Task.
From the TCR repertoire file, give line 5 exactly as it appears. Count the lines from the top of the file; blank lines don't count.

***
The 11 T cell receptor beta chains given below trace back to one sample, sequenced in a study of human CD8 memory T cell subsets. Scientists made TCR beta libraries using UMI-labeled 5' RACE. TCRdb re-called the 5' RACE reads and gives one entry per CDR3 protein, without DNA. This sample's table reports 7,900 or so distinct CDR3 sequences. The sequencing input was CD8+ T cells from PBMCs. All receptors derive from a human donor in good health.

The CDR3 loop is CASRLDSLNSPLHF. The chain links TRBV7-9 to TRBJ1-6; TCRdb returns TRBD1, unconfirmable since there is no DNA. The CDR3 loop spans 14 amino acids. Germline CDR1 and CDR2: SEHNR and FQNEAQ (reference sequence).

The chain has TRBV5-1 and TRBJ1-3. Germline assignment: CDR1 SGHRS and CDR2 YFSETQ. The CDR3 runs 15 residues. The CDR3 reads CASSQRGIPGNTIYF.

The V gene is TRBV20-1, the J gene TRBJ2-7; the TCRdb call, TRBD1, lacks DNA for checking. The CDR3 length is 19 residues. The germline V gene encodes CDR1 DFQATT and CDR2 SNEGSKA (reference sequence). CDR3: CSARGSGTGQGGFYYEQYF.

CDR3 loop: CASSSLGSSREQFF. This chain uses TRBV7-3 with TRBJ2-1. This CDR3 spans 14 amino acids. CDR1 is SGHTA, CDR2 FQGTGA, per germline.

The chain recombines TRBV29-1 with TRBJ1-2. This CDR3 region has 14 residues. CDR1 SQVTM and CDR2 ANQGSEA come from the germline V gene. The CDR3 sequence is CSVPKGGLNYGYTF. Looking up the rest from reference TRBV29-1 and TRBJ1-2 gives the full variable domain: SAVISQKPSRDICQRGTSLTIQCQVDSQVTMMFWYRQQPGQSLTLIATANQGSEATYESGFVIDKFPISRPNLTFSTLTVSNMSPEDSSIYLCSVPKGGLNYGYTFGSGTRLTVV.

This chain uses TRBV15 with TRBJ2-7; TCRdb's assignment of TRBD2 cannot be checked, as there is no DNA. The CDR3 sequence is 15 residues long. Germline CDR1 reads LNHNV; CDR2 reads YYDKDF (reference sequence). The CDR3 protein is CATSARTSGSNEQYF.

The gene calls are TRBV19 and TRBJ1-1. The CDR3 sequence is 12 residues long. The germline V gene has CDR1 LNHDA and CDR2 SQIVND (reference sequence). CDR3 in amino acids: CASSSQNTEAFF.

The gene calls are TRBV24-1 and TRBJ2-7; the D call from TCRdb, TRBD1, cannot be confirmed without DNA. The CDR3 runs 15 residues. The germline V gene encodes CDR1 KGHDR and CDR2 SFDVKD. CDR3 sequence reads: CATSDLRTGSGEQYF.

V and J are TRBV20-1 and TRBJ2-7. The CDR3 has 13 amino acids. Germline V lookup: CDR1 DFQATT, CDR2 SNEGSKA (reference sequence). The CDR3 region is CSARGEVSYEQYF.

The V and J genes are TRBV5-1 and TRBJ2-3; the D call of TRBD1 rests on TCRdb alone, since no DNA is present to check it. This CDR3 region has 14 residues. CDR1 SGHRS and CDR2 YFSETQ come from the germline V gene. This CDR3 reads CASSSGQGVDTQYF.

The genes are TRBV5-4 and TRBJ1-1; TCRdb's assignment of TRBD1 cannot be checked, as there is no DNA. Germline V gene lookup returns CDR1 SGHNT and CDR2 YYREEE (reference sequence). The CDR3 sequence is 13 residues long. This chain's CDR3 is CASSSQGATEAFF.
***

CDR3 loop: CASSSLGSSREQFF. This chain uses TRBV7-3 with TRBJ2-1. This CDR3 spans 14 amino acids. CDR1 is SGHTA, CDR2 FQGTGA, per germline.